The first of October doesn’t seem late to be writing about the season for chum salmon in the lower straits above Campbell River, however there’s a sense of that today because these most idiosyncratic of salmon have been caught in unusual numbers for almost three weeks now. I know some anglers and guides who experienced productive fishing for chums when I was still in my rowboat after tyee, surely a sign of earlier than usual arrival along the inner coast.
Campbell River might be unique in having developed a focused recreational fishery for chums in saltwater, starting some 25 years ago. Such a fishery may exist elsewhere but I haven’t heard of it yet and if it exists I’m reasonably certain it wouldn’t be of the same size or duration. Many anglers from elsewhere imagine chums to be an unattractive fish and there’s no question they become especially colorful in freshwater and sometimes out in the saltchuck as well. However we are fortunate here because the majority of the fish are in good shape, many of them deserving of the term “silverbrights”, although the barring patterns brought on by advancing maturity can often be made out underlying their ocean sheen.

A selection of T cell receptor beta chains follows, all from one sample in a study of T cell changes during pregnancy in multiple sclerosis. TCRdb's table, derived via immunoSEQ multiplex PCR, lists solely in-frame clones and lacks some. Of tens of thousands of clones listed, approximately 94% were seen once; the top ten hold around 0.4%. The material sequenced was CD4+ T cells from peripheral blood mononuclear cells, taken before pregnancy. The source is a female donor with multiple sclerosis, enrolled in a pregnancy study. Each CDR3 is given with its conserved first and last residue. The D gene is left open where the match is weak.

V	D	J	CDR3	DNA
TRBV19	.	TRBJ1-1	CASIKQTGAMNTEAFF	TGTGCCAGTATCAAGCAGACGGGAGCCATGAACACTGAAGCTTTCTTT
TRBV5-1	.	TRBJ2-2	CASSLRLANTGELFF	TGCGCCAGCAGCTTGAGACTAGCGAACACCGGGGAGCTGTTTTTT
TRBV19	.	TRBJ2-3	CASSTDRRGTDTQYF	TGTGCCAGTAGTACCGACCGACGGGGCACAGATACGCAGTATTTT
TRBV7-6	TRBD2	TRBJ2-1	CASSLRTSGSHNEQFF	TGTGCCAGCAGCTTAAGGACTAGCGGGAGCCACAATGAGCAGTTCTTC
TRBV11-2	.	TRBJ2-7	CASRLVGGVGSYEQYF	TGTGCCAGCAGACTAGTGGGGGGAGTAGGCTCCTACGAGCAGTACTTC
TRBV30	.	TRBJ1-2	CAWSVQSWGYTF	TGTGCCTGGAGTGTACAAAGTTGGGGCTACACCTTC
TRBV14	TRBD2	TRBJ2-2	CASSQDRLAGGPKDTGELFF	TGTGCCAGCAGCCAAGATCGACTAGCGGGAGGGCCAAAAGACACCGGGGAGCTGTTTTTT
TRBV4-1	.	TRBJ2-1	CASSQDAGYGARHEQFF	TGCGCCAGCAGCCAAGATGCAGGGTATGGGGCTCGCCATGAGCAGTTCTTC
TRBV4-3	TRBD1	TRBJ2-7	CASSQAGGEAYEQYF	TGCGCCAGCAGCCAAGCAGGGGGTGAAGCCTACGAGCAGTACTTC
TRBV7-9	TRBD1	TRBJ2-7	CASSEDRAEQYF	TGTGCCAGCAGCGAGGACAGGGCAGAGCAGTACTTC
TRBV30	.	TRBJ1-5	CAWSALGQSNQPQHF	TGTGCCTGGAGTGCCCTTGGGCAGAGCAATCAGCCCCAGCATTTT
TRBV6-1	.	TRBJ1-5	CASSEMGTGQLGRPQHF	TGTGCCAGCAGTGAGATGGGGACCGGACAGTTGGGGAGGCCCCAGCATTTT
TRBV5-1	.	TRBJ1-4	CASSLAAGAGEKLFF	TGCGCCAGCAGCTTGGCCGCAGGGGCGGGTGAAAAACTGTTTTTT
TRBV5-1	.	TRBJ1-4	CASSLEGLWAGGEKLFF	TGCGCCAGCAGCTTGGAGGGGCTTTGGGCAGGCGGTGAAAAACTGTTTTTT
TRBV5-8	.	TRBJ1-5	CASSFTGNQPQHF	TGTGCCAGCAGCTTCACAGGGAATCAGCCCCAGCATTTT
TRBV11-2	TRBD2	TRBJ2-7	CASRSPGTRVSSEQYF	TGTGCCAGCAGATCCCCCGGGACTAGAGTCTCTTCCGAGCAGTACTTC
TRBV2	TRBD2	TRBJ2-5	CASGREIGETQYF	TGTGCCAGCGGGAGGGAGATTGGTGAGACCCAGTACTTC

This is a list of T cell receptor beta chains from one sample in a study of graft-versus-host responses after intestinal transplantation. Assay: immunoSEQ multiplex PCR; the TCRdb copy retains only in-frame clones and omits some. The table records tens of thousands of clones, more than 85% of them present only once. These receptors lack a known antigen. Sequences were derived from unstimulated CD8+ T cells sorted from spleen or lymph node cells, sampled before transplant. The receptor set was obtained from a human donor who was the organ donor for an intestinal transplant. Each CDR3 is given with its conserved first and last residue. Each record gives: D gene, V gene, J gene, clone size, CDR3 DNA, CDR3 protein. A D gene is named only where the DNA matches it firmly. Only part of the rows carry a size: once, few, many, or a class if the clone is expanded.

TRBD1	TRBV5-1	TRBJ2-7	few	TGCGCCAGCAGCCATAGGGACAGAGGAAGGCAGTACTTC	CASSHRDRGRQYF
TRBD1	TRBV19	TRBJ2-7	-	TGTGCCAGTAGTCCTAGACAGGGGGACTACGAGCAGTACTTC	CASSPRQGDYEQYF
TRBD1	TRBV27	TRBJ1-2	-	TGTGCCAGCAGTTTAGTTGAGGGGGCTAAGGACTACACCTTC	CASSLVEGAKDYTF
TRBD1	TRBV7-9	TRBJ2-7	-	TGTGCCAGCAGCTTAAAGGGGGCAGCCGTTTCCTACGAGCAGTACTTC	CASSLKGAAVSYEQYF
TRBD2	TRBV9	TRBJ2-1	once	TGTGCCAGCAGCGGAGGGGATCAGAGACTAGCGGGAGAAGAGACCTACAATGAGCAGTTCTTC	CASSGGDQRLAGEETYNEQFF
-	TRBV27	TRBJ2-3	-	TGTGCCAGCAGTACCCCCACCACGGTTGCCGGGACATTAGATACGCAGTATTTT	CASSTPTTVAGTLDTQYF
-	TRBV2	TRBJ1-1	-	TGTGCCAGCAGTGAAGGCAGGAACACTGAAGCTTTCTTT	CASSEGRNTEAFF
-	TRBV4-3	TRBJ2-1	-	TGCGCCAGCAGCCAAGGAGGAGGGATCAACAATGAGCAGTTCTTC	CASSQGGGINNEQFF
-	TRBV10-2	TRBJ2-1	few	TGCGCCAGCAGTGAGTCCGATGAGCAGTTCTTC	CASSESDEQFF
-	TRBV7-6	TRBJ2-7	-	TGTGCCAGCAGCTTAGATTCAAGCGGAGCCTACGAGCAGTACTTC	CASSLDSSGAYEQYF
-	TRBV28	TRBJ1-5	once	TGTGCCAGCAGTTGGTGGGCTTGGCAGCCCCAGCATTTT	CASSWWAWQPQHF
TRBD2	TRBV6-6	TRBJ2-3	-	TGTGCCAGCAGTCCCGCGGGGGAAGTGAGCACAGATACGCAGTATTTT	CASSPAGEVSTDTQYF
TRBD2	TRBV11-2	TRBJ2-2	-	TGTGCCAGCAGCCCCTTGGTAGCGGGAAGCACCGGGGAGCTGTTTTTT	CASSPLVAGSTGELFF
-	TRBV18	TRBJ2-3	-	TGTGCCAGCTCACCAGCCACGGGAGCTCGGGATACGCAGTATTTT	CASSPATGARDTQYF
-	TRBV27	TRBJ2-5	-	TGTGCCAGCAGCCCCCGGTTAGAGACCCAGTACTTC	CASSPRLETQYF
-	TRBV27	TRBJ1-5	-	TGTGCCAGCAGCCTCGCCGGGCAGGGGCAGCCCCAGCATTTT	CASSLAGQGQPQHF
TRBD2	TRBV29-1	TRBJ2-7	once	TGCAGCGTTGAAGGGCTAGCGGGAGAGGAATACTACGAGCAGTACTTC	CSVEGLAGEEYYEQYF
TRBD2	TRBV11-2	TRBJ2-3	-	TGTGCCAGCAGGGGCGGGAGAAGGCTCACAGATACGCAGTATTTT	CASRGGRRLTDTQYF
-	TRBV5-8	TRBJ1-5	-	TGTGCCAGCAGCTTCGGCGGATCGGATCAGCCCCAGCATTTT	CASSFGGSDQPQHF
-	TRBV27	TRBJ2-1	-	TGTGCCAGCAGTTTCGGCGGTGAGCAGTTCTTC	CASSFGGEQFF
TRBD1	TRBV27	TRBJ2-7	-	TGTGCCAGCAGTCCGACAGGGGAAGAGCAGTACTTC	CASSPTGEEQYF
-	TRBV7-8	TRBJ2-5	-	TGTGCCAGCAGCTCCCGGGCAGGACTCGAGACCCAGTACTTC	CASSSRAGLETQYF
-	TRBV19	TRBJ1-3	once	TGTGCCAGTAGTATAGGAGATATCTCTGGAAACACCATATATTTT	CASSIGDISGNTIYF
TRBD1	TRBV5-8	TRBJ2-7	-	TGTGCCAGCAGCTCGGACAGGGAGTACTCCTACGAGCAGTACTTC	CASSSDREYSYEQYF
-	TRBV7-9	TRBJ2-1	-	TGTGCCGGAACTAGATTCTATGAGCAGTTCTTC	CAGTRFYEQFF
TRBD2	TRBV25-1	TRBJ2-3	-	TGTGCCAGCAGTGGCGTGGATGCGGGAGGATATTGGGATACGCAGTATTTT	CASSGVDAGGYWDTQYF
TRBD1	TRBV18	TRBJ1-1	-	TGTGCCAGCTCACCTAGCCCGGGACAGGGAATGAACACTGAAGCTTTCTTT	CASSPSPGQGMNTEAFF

Most importantly for anglers is that frequently they are willing biters when presented with the right lures and chums are determined fighters on the end of a line, no easy victories with these fish! Each year I get inquiries from anglers who haven’t fished for them or (more frequently) are frustrated because they can’t catch as many as they think they should, based on the number of fish they see signs of or being caught in other boats nearby. Been there, done that, what fisherman hasn’t, but I’ve settled on some gear and tactics that works for me more often than not so what follows is a quick primer on how to catch chums.
Unless conditions indicate otherwise – weedy, windy, tough tidal conditions, lots of boats nearby or, best of all, a hot bite with plenty of action – I try and fish as much gear as I can. In my boat that means four lines, with either two fishing lines stacked about 20 feet apart on each of two downrigger lines or one solo and one double line set-up port and starboard and a fourth line fished off my stern downrigger. It takes a little practice but maximum gear for chums seems to be a worthwhile objective, always keeping in mind that it’s better to fish fewer lines well than more lines badly, surely a recipe for frustration if not worse!
One of the reasons for maximizing the number of lines in the water is to create more flash to attract chums to the area under your boat and this can be enhanced by attaching teaser flashers to the cannonball at the end of your downrigger line. I now use the triangular shaped type and clip two together – with the lower fishing line just above and only 10 feet back from the release clip I’m confident that in addition to the flasher on the line this set-up will be attracting fish to the hootchy nearby.